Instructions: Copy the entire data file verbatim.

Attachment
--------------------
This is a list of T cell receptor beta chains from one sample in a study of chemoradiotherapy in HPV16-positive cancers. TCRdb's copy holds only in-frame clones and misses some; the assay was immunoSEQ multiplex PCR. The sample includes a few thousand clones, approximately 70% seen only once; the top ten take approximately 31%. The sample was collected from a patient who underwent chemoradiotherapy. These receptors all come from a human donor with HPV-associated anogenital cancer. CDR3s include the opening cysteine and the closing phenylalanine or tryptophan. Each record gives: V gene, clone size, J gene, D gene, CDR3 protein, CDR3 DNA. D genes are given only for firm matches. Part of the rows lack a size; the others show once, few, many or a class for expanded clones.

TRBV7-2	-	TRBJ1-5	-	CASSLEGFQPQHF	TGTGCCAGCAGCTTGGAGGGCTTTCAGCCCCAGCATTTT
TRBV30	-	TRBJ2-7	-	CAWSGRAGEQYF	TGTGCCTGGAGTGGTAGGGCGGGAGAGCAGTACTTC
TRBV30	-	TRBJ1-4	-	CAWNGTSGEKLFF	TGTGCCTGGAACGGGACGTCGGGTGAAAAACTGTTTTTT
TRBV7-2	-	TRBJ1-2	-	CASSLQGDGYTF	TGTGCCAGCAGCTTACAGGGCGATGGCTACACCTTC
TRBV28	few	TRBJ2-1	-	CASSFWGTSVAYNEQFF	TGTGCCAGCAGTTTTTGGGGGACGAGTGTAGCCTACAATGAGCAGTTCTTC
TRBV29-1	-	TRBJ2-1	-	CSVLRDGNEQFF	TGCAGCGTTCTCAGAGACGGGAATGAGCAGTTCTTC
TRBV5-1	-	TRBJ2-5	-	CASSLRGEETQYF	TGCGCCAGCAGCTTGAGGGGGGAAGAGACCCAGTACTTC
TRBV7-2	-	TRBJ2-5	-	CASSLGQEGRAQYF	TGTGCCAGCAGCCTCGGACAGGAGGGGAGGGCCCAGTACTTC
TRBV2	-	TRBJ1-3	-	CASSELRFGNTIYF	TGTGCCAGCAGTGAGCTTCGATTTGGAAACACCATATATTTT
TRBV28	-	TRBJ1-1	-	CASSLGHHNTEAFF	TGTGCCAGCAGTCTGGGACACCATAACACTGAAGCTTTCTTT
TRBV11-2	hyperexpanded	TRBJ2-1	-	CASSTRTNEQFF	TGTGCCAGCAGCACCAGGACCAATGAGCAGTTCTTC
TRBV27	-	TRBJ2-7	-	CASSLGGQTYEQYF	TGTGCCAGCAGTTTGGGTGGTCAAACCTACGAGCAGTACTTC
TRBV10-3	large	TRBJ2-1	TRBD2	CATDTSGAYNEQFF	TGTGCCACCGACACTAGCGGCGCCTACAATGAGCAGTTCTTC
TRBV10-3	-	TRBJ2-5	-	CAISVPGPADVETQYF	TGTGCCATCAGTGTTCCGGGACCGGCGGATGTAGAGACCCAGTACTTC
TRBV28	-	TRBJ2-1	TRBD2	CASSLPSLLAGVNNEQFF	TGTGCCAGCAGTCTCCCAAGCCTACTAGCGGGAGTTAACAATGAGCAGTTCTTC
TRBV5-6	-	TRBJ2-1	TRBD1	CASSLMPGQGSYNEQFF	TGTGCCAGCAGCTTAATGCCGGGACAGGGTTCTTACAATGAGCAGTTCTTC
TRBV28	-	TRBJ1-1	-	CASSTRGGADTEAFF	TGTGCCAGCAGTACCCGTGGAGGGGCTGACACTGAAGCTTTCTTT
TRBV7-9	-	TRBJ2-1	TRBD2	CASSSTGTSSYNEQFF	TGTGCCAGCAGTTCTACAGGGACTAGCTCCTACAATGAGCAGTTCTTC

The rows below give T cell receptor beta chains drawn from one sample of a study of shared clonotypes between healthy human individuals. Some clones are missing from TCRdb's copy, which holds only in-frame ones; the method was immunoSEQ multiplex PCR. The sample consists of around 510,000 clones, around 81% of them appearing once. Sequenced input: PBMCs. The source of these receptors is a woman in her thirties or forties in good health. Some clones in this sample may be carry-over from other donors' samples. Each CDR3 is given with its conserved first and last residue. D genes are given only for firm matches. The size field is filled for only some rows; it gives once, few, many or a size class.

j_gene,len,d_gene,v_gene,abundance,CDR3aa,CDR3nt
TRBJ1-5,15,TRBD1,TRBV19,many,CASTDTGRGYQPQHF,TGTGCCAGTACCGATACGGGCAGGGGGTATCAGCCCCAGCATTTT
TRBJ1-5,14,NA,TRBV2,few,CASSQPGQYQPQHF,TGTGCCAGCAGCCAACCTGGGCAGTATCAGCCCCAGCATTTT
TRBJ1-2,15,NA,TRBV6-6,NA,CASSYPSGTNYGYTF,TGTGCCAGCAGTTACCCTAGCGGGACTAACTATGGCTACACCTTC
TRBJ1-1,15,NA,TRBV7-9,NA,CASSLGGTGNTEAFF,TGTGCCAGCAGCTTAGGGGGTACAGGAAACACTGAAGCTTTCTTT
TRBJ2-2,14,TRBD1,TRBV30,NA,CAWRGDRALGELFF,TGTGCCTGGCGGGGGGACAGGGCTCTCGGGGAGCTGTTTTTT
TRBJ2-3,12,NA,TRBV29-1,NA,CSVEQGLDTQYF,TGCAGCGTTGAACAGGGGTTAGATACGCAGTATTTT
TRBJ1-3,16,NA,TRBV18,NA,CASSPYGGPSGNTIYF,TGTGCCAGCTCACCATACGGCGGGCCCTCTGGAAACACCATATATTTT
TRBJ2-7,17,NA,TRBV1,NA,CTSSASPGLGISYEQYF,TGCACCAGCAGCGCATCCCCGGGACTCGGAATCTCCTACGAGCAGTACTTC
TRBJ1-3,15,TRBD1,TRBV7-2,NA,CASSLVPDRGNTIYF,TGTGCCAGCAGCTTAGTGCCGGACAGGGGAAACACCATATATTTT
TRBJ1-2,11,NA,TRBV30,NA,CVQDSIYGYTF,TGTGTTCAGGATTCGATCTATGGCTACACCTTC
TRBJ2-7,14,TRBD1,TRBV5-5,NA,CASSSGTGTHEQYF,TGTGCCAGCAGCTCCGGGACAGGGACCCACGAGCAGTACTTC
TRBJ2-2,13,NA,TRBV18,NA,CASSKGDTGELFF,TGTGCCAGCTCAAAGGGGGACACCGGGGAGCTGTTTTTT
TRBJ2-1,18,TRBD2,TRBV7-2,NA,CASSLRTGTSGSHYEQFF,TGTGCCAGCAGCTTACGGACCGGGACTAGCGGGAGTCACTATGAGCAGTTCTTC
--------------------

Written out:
This is a list of T cell receptor beta chains from one sample in a study of chemoradiotherapy in HPV16-positive cancers. TCRdb's copy holds only in-frame clones and misses some; the assay was immunoSEQ multiplex PCR. The sample includes a few thousand clones, approximately 70% seen only once; the top ten take approximately 31%. The sample was collected from a patient who underwent chemoradiotherapy. These receptors all come from a human donor with HPV-associated anogenital cancer. CDR3s include the opening cysteine and the closing phenylalanine or tryptophan. Each record gives: V gene, clone size, J gene, D gene, CDR3 protein, CDR3 DNA. D genes are given only for firm matches. Part of the rows lack a size; the others show once, few, many or a class for expanded clones.

TRBV7-2	-	TRBJ1-5	-	CASSLEGFQPQHF	TGTGCCAGCAGCTTGGAGGGCTTTCAGCCCCAGCATTTT
TRBV30	-	TRBJ2-7	-	CAWSGRAGEQYF	TGTGCCTGGAGTGGTAGGGCGGGAGAGCAGTACTTC
TRBV30	-	TRBJ1-4	-	CAWNGTSGEKLFF	TGTGCCTGGAACGGGACGTCGGGTGAAAAACTGTTTTTT
TRBV7-2	-	TRBJ1-2	-	CASSLQGDGYTF	TGTGCCAGCAGCTTACAGGGCGATGGCTACACCTTC
TRBV28	few	TRBJ2-1	-	CASSFWGTSVAYNEQFF	TGTGCCAGCAGTTTTTGGGGGACGAGTGTAGCCTACAATGAGCAGTTCTTC
TRBV29-1	-	TRBJ2-1	-	CSVLRDGNEQFF	TGCAGCGTTCTCAGAGACGGGAATGAGCAGTTCTTC
TRBV5-1	-	TRBJ2-5	-	CASSLRGEETQYF	TGCGCCAGCAGCTTGAGGGGGGAAGAGACCCAGTACTTC
TRBV7-2	-	TRBJ2-5	-	CASSLGQEGRAQYF	TGTGCCAGCAGCCTCGGACAGGAGGGGAGGGCCCAGTACTTC
TRBV2	-	TRBJ1-3	-	CASSELRFGNTIYF	TGTGCCAGCAGTGAGCTTCGATTTGGAAACACCATATATTTT
TRBV28	-	TRBJ1-1	-	CASSLGHHNTEAFF	TGTGCCAGCAGTCTGGGACACCATAACACTGAAGCTTTCTTT
TRBV11-2	hyperexpanded	TRBJ2-1	-	CASSTRTNEQFF	TGTGCCAGCAGCACCAGGACCAATGAGCAGTTCTTC
TRBV27	-	TRBJ2-7	-	CASSLGGQTYEQYF	TGTGCCAGCAGTTTGGGTGGTCAAACCTACGAGCAGTACTTC
TRBV10-3	large	TRBJ2-1	TRBD2	CATDTSGAYNEQFF	TGTGCCACCGACACTAGCGGCGCCTACAATGAGCAGTTCTTC
TRBV10-3	-	TRBJ2-5	-	CAISVPGPADVETQYF	TGTGCCATCAGTGTTCCGGGACCGGCGGATGTAGAGACCCAGTACTTC
TRBV28	-	TRBJ2-1	TRBD2	CASSLPSLLAGVNNEQFF	TGTGCCAGCAGTCTCCCAAGCCTACTAGCGGGAGTTAACAATGAGCAGTTCTTC
TRBV5-6	-	TRBJ2-1	TRBD1	CASSLMPGQGSYNEQFF	TGTGCCAGCAGCTTAATGCCGGGACAGGGTTCTTACAATGAGCAGTTCTTC
TRBV28	-	TRBJ1-1	-	CASSTRGGADTEAFF	TGTGCCAGCAGTACCCGTGGAGGGGCTGACACTGAAGCTTTCTTT
TRBV7-9	-	TRBJ2-1	TRBD2	CASSSTGTSSYNEQFF	TGTGCCAGCAGTTCTACAGGGACTAGCTCCTACAATGAGCAGTTCTTC

The rows below give T cell receptor beta chains drawn from one sample of a study of shared clonotypes between healthy human individuals. Some clones are missing from TCRdb's copy, which holds only in-frame ones; the method was immunoSEQ multiplex PCR. The sample consists of around 510,000 clones, around 81% of them appearing once. Sequenced input: PBMCs. The source of these receptors is a woman in her thirties or forties in good health. Some clones in this sample may be carry-over from other donors' samples. Each CDR3 is given with its conserved first and last residue. D genes are given only for firm matches. The size field is filled for only some rows; it gives once, few, many or a size class.

j_gene,len,d_gene,v_gene,abundance,CDR3aa,CDR3nt
TRBJ1-5,15,TRBD1,TRBV19,many,CASTDTGRGYQPQHF,TGTGCCAGTACCGATACGGGCAGGGGGTATCAGCCCCAGCATTTT
TRBJ1-5,14,NA,TRBV2,few,CASSQPGQYQPQHF,TGTGCCAGCAGCCAACCTGGGCAGTATCAGCCCCAGCATTTT
TRBJ1-2,15,NA,TRBV6-6,NA,CASSYPSGTNYGYTF,TGTGCCAGCAGTTACCCTAGCGGGACTAACTATGGCTACACCTTC
TRBJ1-1,15,NA,TRBV7-9,NA,CASSLGGTGNTEAFF,TGTGCCAGCAGCTTAGGGGGTACAGGAAACACTGAAGCTTTCTTT
TRBJ2-2,14,TRBD1,TRBV30,NA,CAWRGDRALGELFF,TGTGCCTGGCGGGGGGACAGGGCTCTCGGGGAGCTGTTTTTT
TRBJ2-3,12,NA,TRBV29-1,NA,CSVEQGLDTQYF,TGCAGCGTTGAACAGGGGTTAGATACGCAGTATTTT
TRBJ1-3,16,NA,TRBV18,NA,CASSPYGGPSGNTIYF,TGTGCCAGCTCACCATACGGCGGGCCCTCTGGAAACACCATATATTTT
TRBJ2-7,17,NA,TRBV1,NA,CTSSASPGLGISYEQYF,TGCACCAGCAGCGCATCCCCGGGACTCGGAATCTCCTACGAGCAGTACTTC
TRBJ1-3,15,TRBD1,TRBV7-2,NA,CASSLVPDRGNTIYF,TGTGCCAGCAGCTTAGTGCCGGACAGGGGAAACACCATATATTTT
TRBJ1-2,11,NA,TRBV30,NA,CVQDSIYGYTF,TGTGTTCAGGATTCGATCTATGGCTACACCTTC
TRBJ2-7,14,TRBD1,TRBV5-5,NA,CASSSGTGTHEQYF,TGTGCCAGCAGCTCCGGGACAGGGACCCACGAGCAGTACTTC
TRBJ2-2,13,NA,TRBV18,NA,CASSKGDTGELFF,TGTGCCAGCTCAAAGGGGGACACCGGGGAGCTGTTTTTT
TRBJ2-1,18,TRBD2,TRBV7-2,NA,CASSLRTGTSGSHYEQFF,TGTGCCAGCAGCTTACGGACCGGGACTAGCGGGAGTCACTATGAGCAGTTCTTC